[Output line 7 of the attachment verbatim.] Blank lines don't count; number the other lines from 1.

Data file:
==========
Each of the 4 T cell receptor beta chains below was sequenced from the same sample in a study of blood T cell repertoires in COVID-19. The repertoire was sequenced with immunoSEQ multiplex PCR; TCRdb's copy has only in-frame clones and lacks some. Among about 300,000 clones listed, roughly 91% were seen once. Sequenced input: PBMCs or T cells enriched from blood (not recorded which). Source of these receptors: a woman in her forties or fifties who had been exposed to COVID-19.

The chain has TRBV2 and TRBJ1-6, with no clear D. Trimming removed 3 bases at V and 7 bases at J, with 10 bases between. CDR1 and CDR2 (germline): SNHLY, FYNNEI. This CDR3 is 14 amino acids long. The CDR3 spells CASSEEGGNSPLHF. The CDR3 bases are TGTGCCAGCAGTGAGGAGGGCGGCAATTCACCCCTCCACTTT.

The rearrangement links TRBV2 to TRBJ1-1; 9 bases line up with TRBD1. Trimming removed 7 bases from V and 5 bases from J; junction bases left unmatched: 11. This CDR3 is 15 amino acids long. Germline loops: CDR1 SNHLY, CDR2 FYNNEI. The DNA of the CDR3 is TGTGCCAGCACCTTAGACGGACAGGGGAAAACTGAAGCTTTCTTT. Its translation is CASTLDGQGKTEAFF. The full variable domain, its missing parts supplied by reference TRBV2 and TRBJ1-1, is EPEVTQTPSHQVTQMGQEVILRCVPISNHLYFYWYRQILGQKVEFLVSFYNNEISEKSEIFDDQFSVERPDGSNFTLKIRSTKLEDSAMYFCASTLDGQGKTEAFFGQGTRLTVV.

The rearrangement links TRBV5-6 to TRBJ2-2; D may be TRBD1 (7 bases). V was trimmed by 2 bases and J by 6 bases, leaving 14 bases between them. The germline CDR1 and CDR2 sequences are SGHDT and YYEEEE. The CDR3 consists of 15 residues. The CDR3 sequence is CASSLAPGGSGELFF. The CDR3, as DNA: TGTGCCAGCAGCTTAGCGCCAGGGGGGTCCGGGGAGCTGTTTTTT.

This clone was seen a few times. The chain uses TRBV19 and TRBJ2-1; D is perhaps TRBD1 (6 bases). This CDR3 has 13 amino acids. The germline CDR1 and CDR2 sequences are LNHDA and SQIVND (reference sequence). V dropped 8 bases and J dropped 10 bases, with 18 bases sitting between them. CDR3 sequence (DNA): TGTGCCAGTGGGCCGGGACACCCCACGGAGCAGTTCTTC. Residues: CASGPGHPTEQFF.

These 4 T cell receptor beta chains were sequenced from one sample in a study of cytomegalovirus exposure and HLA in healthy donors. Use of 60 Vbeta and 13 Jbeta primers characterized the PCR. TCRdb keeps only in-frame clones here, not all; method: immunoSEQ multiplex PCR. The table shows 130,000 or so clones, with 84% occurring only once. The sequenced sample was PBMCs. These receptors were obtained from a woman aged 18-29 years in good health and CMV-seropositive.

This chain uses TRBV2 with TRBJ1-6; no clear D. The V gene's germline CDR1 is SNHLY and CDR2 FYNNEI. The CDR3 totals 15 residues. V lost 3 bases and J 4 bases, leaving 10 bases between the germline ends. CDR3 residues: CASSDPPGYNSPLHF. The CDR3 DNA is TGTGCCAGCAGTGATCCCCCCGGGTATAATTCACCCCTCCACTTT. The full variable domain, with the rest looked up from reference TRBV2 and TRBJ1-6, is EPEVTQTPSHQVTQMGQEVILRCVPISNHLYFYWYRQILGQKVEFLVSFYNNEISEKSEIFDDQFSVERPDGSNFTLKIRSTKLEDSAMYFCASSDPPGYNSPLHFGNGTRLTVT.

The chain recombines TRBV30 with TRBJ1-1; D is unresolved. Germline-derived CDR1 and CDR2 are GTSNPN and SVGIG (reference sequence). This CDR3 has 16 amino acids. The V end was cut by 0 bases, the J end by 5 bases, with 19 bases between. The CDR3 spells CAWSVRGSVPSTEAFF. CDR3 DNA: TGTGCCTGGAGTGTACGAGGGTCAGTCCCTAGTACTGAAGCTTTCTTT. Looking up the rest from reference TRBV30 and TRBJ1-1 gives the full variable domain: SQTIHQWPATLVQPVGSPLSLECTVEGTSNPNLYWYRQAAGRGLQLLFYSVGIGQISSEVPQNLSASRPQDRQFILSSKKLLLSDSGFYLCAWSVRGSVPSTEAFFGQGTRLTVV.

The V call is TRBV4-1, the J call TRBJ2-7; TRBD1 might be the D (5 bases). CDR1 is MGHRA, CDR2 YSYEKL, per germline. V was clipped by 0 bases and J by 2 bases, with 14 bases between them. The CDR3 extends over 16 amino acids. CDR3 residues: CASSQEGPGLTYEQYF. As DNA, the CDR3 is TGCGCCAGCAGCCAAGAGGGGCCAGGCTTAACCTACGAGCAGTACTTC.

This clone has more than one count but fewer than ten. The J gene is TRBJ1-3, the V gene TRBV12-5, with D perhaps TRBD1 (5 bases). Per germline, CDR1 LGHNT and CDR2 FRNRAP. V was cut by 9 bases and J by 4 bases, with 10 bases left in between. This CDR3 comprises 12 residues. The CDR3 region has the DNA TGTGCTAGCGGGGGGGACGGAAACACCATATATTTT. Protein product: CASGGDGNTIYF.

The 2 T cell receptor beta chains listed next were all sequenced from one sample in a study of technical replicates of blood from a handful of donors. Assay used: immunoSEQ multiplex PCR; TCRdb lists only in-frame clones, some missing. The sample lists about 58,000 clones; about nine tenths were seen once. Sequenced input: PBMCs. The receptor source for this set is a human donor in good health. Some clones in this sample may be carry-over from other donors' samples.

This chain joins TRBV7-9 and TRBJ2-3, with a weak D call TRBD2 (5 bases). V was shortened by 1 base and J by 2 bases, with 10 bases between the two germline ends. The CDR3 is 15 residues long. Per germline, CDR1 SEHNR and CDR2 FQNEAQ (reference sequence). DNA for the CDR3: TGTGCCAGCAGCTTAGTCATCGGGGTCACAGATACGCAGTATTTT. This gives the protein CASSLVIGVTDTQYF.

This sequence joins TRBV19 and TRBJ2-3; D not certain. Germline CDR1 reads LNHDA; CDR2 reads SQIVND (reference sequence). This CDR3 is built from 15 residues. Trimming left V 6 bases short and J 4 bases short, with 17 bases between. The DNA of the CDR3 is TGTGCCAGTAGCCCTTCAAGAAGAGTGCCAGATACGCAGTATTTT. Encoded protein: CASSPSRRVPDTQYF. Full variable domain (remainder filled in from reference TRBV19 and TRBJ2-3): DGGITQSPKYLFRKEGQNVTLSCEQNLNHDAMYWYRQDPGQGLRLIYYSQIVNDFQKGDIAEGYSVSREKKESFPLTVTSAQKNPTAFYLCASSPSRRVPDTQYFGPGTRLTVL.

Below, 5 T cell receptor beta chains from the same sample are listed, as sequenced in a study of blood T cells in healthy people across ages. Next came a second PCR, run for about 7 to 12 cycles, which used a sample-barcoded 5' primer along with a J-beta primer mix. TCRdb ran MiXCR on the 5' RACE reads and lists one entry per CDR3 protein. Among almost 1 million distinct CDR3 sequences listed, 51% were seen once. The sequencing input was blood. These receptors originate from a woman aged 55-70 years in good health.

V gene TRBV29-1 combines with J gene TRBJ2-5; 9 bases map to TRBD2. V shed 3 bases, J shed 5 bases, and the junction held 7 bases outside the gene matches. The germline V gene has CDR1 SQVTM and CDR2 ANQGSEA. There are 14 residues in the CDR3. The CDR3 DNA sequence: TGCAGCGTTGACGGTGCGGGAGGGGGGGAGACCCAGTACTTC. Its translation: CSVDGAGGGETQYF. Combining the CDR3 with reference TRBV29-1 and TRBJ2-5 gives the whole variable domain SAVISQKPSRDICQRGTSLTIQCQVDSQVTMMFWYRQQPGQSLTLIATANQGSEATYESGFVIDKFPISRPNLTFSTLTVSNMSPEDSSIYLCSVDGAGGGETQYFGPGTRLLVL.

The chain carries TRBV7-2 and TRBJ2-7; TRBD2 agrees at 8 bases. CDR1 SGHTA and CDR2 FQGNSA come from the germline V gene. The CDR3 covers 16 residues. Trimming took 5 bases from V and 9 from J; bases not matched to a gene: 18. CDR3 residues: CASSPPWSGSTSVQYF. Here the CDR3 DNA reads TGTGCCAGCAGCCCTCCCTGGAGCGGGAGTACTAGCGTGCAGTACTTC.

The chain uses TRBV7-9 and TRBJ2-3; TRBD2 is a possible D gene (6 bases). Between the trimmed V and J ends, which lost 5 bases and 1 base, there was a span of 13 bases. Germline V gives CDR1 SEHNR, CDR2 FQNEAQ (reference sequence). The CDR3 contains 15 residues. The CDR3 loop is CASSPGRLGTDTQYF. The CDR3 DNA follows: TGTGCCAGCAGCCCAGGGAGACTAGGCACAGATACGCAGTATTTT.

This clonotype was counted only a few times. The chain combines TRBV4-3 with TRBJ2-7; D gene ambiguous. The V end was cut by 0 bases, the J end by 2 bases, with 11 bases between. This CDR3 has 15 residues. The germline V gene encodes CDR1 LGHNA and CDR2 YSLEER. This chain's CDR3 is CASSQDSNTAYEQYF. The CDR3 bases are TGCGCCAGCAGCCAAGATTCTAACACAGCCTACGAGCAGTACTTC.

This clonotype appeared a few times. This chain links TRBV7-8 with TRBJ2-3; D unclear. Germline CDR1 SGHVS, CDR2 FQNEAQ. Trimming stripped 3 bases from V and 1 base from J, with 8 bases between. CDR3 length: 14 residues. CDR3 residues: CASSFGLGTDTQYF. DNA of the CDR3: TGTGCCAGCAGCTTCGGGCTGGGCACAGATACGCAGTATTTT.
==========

This chain uses TRBV2 with TRBJ1-6; no clear D. The V gene's germline CDR1 is SNHLY and CDR2 FYNNEI. The CDR3 totals 15 residues. V lost 3 bases and J 4 bases, leaving 10 bases between the germline ends. CDR3 residues: CASSDPPGYNSPLHF. The CDR3 DNA is TGTGCCAGCAGTGATCCCCCCGGGTATAATTCACCCCTCCACTTT. The full variable domain, with the rest looked up from reference TRBV2 and TRBJ1-6, is EPEVTQTPSHQVTQMGQEVILRCVPISNHLYFYWYRQILGQKVEFLVSFYNNEISEKSEIFDDQFSVERPDGSNFTLKIRSTKLEDSAMYFCASSDPPGYNSPLHFGNGTRLTVT.